2. Simplicity: Network storage is simple to implement and administer and can be integrated into an existing network infrastructure with minimal cost. A subsequent discussion will show that the ability to realize this benefit will vary depending on the network storage solution employed.
  3. Scalability: Network storage devices offer capacity and performance scalability that enable organizations to adapt easily to increasing demand for disk storage and I/O bandwidth. Obviously, network speed and bandwidth affect the ability to scale network storage performance (more detail later).
  4. Manageability: Consolidating the data management requirements of multiple applications into a shared network device makes it considerably easier for storage and database administrators to do regular housekeeping tasks such as backup. In addition, network storage not only facilitates the management and monitoring of storage allocation, capacity and performance, but recovery as well, enhancing the availability of the overall system.

Figure 1: Data Storage Architectures

Network Storage Technologies and Architectures

Network storage is not new. Organizations have been using general-purpose networked file servers for many years to share data across heterogeneous and distributed processing environments. These file servers run standard operating systems (UNIX, Microsoft Windows NT, for example), and employ de facto industry standard file protocols such as UNIX NFS and Windows CIFS. This enables remote applications to access data on the networked file server without being aware that the data is remote (i.e., the data appears to the remote application as a virtual local file).

While general-purpose file servers are suited to the sharing of data by file-based applications such as office applications and Web servers, they have not typically been used for database-driven application processing such as data warehousing. This is because limited network speed and the TCP/IP stack processing overheads on both the application server and the network file server can degrade performance. Recent advances in hardware and software technology, however, now make the use of network storage viable for data warehouse processing. Some of the key technologies (see Figure 2) in this area are:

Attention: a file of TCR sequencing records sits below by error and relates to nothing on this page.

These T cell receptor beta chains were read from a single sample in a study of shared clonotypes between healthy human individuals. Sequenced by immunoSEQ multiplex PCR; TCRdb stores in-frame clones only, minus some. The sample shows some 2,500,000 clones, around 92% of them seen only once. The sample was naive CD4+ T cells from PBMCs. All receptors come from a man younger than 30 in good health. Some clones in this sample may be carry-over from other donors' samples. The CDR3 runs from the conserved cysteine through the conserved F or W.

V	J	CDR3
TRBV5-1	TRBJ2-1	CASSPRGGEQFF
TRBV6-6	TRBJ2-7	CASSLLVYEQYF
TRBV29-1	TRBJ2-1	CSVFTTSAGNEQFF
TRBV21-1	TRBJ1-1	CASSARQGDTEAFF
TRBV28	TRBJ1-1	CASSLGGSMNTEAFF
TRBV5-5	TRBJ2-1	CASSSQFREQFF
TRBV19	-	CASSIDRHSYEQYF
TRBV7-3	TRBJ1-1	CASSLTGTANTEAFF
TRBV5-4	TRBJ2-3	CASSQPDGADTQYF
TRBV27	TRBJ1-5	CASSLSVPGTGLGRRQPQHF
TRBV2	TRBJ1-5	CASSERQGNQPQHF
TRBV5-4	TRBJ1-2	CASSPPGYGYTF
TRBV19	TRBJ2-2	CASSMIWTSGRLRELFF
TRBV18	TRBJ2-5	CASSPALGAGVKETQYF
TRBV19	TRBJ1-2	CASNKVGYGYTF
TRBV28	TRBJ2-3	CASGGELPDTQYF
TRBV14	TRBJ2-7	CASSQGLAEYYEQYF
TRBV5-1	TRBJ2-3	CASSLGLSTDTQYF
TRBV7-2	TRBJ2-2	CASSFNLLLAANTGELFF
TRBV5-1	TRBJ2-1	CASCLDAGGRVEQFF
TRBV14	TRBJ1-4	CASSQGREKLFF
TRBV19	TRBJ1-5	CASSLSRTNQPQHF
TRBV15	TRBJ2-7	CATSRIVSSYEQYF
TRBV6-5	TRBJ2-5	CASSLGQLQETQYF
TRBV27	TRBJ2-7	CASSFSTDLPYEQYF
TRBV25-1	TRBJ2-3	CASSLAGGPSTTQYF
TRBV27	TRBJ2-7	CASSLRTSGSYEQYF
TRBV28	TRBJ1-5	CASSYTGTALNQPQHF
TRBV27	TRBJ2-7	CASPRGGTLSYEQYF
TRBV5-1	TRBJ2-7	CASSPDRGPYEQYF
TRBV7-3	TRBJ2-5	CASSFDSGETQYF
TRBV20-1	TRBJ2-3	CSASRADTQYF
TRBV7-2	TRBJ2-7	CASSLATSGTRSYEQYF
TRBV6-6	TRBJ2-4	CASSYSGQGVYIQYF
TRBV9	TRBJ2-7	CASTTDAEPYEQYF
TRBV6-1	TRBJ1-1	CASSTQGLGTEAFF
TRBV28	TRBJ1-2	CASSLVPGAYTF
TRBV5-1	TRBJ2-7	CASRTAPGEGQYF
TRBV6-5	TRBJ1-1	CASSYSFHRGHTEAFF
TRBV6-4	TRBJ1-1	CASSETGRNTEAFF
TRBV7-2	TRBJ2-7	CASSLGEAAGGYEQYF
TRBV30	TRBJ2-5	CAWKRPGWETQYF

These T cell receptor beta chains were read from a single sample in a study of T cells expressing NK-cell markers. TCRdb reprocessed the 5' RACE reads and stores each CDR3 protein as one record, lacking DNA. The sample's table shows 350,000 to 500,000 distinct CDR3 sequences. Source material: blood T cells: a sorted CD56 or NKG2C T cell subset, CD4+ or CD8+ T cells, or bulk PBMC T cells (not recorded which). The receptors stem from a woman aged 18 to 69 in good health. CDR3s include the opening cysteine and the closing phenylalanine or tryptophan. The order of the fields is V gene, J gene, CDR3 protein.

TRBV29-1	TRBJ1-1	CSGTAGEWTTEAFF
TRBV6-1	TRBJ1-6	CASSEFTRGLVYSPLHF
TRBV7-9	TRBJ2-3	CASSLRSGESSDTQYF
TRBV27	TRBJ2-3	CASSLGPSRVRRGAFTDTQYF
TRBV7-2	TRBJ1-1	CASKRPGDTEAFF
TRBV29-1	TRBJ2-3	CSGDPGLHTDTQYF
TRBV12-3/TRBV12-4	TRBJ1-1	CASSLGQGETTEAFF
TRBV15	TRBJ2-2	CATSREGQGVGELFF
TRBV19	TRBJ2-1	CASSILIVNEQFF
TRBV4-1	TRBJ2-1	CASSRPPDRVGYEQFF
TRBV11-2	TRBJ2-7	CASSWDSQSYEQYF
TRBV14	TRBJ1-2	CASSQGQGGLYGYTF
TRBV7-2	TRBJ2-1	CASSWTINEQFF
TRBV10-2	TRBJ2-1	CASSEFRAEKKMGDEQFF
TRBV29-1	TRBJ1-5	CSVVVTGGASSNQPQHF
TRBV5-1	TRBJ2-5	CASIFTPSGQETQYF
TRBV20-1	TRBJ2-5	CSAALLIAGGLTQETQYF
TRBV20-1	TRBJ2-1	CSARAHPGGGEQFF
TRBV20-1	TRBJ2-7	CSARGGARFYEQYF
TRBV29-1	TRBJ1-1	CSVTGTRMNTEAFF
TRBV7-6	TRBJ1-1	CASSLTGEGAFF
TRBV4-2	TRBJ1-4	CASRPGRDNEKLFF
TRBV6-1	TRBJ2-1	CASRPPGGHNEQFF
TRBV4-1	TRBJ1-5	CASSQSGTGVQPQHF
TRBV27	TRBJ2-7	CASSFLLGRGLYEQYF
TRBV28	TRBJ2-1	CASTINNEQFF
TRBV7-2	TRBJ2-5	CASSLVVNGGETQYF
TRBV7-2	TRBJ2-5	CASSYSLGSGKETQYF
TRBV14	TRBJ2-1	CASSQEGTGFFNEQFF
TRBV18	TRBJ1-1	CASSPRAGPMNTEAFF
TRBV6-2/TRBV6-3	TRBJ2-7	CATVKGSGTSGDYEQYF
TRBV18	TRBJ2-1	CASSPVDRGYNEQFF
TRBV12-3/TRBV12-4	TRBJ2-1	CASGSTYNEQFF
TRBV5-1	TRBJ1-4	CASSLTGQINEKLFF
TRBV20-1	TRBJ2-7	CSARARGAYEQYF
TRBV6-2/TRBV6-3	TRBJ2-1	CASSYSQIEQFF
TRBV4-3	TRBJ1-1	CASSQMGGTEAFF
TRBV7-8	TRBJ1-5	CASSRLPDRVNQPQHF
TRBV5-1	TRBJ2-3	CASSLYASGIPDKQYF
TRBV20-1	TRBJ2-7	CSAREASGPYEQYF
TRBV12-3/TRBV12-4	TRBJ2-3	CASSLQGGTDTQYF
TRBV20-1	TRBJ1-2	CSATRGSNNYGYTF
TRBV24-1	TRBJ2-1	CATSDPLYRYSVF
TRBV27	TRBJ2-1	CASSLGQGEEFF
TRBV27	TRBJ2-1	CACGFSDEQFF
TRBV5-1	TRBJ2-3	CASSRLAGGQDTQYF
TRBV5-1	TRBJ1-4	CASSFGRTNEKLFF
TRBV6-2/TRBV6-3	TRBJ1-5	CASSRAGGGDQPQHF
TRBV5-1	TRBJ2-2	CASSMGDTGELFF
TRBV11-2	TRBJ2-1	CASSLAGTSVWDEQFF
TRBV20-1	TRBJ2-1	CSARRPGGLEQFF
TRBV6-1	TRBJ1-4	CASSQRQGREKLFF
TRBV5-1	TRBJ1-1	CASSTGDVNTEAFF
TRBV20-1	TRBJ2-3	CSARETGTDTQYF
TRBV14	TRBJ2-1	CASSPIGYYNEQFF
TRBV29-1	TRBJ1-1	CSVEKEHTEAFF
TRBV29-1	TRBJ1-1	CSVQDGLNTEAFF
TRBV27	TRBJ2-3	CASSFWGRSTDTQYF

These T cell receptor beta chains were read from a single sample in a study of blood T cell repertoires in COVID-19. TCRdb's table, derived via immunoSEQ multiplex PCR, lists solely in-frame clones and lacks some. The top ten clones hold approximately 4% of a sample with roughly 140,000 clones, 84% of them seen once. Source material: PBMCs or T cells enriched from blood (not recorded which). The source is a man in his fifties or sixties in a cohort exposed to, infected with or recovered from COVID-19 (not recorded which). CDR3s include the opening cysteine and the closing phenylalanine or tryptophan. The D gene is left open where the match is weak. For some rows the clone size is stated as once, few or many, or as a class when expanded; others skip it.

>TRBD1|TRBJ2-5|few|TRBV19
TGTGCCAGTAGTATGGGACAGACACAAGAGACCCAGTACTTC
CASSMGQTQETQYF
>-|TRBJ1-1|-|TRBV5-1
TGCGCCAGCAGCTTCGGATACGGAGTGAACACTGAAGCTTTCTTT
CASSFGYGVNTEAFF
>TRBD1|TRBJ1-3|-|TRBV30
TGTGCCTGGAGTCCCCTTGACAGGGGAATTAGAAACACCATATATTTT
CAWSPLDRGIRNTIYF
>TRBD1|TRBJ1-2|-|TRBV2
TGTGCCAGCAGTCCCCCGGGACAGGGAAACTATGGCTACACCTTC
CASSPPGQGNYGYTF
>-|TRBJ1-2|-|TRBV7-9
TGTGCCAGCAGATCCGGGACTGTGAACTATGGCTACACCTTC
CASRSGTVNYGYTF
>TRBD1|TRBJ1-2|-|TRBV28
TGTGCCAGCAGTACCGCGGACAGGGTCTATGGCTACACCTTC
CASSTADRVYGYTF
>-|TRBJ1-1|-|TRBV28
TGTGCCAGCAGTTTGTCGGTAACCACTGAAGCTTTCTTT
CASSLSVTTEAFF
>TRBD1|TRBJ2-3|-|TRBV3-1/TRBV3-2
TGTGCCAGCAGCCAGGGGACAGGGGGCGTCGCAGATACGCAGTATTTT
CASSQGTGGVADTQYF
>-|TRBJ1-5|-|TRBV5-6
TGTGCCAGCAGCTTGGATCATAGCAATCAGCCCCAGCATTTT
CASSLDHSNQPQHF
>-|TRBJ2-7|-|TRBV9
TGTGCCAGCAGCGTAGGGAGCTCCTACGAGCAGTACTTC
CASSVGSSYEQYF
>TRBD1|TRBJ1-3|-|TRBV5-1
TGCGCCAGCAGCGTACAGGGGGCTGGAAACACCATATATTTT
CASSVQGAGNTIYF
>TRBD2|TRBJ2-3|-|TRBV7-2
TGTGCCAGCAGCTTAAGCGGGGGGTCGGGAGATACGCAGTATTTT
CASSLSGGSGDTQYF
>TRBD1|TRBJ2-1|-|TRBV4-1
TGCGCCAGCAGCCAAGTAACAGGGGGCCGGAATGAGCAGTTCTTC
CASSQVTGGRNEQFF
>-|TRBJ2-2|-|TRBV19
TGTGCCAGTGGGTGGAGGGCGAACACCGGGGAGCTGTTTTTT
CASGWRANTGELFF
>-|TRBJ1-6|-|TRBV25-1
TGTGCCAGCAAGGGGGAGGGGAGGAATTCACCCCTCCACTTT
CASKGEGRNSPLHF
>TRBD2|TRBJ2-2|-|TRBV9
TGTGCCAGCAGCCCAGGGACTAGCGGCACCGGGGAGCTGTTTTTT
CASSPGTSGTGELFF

Figure 2: NAS and SAN Network Storage Technologies

Network Attached Storage (NAS): This IP- and Ethernet-based network storage architecture replaces the general-purpose file server with a server running a custom operating system (stripped down UNIX kernel, reduced Linux, specialized Windows 2000 kernel, custom real-time operating system) that is optimized for data processing and management. The optimized operating system improves file server performance and supports features such as RAID, caching, clustering and specific data management features such as fast snapshots and remote mirroring for high performance and availability. One key advantage of the NAS architecture is that it is much easier to manage than a DAS or SAN environment. In NAS, data access uses a file-level I/O protocol such as NFS or CIFS.

Storage Area Network (SAN): This network storage architecture employs a dedicated high-speed network (usually implemented using Fibre Channel) to connect dedicated storage servers, disk arrays, virtual tape servers, etc., to one or more application servers. The application server and the storage devices communicate using a low-level block-based SCSI-3 protocol. SAN technology is implemented using either a direct point-to-point connection (direct-attached SAN) or a network switch to a data storage farm (true SAN) as shown in Figure 2. From an administration perspective, SAN is similar to DAS in that DBAs must be careful how they allocate and optimize the database and log files on the data storage system. A SAN typically provides better performance than a NAS architecture due to its use of a block-level I/O protocol.

Gigabit Ethernet: These one and ten gigabyte/second high-speed networks help improve NAS performance by reducing network latency. Although storage devices can share a high-speed TCP/IP Ethernet network with other applications and servers, it is often better for performance, manageability and security to create a private storage network that is dedicated to the storage devices. Another advance in this area is to improve network performance by offloading the TCP/IP stack processing onto network hardware adapters (this is known as a TCP/IP offload engine or TOE).